When speaking about the uncertainties of the future, Winston Churchill said, “The further backward you look, the further forward you can see.” Churchill advised us to gain wisdom from experience so we can avoid past mistakes. If you accept his premise, then you will need to do three things to apply his prescription to your organization: capture, communicate and personalize.
Capture the Lessons of the Past
Two years into the startup of Saturn Corp., the fledgling company faced a crisis: Immense external competitive pressures; unexpected technical delays; on-again, off-again support from General Motors; and emotionally charged, divergent, internal views and resulted in low morale and ambiguity. Without a significant change, our chances for a successful new- car launch were remote at best.
It was clear that a shared mission was an indispensable prerequisite to create a compelling case for change. Unfortunately, as with most mission statements, ours had only a marginal influence on Saturn associates’ efforts and attitudes.
We decided to engage key stakeholders to capture their perceptions of how the decision to create Saturn was made. As you might guess, the interviews contained stark differences, but there was also surprising consistency in the stories. We were able to capture a strong core theme on which the majority of interviewees could agree. Where we found evidence supporting unique perspectives, we included them to provide more of the complex texture for the events that led up to the decision to create the company.
We were assisted in this process by a remarkable graphics facilitator who began translating the startup story into a 5-feet-by-20-feet timeline mural. The mural’s rich visual detail captured the major events and facts that led up to and followed the decision to create Saturn.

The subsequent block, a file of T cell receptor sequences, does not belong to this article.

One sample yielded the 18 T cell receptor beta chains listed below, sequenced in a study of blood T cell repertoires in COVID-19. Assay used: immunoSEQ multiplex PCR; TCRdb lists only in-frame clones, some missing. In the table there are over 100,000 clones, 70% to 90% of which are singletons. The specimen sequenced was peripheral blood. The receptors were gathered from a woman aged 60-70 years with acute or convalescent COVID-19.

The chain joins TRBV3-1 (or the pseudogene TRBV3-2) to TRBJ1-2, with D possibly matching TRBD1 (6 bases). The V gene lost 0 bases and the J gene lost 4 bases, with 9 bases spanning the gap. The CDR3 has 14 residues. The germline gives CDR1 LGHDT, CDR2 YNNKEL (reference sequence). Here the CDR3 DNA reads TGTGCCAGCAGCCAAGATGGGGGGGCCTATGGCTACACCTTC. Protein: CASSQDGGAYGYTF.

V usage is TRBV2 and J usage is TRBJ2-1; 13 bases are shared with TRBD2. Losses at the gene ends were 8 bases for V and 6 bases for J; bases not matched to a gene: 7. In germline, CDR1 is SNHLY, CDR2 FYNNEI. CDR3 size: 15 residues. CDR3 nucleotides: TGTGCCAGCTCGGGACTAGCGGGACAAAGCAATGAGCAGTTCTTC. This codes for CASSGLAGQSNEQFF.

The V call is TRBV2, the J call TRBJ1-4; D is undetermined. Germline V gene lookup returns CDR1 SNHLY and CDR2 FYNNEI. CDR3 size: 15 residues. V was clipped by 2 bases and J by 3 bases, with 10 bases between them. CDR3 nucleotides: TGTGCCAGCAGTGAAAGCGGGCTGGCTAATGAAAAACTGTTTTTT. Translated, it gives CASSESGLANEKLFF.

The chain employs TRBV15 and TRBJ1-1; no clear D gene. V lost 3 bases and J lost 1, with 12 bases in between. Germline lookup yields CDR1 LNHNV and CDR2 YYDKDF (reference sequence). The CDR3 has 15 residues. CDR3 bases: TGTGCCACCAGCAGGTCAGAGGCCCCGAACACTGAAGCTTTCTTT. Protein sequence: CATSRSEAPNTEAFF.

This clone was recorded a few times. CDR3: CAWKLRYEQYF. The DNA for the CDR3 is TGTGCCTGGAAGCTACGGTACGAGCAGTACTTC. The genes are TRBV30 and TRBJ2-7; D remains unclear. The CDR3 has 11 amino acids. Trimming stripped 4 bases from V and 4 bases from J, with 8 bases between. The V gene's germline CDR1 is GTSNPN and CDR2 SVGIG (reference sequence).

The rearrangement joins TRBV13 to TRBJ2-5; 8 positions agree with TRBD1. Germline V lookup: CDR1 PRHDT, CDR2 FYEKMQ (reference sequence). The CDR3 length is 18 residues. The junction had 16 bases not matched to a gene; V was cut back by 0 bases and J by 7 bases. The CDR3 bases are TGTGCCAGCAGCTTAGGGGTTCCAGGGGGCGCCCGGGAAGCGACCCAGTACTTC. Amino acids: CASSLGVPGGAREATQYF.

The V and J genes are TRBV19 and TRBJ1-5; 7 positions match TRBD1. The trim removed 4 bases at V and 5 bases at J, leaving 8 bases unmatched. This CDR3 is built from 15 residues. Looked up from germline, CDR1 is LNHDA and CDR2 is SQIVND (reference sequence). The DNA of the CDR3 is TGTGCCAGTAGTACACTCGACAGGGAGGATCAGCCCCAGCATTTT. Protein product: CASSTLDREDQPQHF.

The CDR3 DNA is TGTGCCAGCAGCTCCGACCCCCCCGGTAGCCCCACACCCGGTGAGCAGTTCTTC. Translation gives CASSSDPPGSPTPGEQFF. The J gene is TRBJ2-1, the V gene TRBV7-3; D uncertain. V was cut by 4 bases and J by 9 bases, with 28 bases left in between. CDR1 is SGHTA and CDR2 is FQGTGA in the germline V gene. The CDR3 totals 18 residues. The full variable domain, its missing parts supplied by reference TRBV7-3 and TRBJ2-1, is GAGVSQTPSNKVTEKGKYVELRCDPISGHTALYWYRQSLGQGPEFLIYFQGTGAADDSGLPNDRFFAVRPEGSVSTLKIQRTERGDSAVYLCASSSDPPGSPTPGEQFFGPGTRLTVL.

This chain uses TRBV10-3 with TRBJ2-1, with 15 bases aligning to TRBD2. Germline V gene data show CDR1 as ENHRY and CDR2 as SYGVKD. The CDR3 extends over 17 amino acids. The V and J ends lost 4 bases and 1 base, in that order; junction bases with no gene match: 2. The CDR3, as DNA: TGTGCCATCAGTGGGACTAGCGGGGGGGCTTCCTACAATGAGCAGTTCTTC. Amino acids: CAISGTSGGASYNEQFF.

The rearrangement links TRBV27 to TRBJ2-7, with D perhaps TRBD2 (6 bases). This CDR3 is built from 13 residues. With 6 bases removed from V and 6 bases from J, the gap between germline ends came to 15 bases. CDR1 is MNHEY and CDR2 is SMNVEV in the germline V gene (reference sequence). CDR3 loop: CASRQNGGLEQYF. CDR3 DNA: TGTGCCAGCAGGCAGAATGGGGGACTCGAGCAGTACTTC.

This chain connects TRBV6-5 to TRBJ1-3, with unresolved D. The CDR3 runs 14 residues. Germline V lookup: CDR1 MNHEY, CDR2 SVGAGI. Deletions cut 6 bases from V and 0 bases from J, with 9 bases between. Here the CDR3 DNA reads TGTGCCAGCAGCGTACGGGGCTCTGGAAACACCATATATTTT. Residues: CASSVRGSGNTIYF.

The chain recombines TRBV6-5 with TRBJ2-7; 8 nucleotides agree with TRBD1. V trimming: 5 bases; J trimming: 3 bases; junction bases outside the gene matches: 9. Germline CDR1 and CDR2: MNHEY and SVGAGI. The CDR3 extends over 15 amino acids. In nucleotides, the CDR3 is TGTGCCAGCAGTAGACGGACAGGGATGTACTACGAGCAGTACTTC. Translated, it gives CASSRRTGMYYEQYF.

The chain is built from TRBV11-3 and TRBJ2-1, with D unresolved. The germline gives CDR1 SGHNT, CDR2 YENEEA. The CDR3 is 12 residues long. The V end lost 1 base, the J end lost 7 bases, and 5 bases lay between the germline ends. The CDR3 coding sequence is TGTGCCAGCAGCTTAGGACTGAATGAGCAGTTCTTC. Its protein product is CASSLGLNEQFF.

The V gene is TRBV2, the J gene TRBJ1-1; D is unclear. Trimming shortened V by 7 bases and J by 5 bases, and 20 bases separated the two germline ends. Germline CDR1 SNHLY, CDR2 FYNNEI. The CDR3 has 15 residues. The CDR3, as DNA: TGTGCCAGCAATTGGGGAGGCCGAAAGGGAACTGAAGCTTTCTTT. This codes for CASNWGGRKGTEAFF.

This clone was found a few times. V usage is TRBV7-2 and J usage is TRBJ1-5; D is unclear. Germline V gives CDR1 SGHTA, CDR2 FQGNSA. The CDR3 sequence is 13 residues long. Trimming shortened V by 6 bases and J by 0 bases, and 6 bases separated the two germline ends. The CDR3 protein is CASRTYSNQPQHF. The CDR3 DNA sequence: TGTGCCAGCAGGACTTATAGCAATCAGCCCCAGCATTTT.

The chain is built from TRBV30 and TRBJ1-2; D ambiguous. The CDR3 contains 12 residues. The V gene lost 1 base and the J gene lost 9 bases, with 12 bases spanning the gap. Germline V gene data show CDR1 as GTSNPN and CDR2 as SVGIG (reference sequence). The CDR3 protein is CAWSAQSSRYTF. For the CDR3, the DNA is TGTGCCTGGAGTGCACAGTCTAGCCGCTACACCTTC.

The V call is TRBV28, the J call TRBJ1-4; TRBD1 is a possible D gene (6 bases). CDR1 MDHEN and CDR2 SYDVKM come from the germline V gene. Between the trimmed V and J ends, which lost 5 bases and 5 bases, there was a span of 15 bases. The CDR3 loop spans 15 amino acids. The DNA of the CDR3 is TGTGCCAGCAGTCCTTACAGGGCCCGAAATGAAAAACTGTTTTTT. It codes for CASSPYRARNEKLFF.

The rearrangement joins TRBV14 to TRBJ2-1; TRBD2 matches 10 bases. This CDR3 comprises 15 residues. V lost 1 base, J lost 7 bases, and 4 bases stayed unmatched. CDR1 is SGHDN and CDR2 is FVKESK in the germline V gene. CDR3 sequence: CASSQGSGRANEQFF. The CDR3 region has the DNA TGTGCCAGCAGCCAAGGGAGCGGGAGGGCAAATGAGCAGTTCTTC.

This mural became a powerful communication tool in our campaign to change the culture and practices of the young company, and we used it in a variety of contexts. We had our officers “walk the wall” to tell the Saturn story to new recruits in orientation classes. We used it with our suppliers to help them understand the context for how and why Saturn operated as it did. We used it at business conferences to explain how we came to be.
But most important, we used it with the very people who helped to create it: the key stakeholders. In coming together to create a common picture of our history, these leaders found common ground.
If it is important to capture and communicate the context for change, it is equally important to personalize the message at the individual level. The majority of large organizational change efforts are a flop. Additionally, most turnaround efforts usually fail. Although there are many factors that make change efforts challenging, we often stack the deck in favor of the failure with a silly process for communicating the change.
The standard approach is a video that features the CEO. The president appears with shirt sleeves rolled up to show the common touch. The setting is usually staged but doesn’t resemble any place you’ve seen the CEO. There is a title for the program that employees often twist into a politically incorrect paraphrase.
These are the types of programs that provide the raw material for “The Office” and “Dilbert.”
In contrast to the normal approach is a fact-based discussion that cascades through the organization in a series of one-on-one dialogues between every manager and each person for whom she or he is responsible. When the message is clear, respectful and personalized for every direct report, it is more credible and more effective.
Churchill told us that when change is required, we should look back to see forward. And once we look back, we can capture the lessons of experience, communicate them in a compelling way and personalize them to effectively enroll others in the change process.
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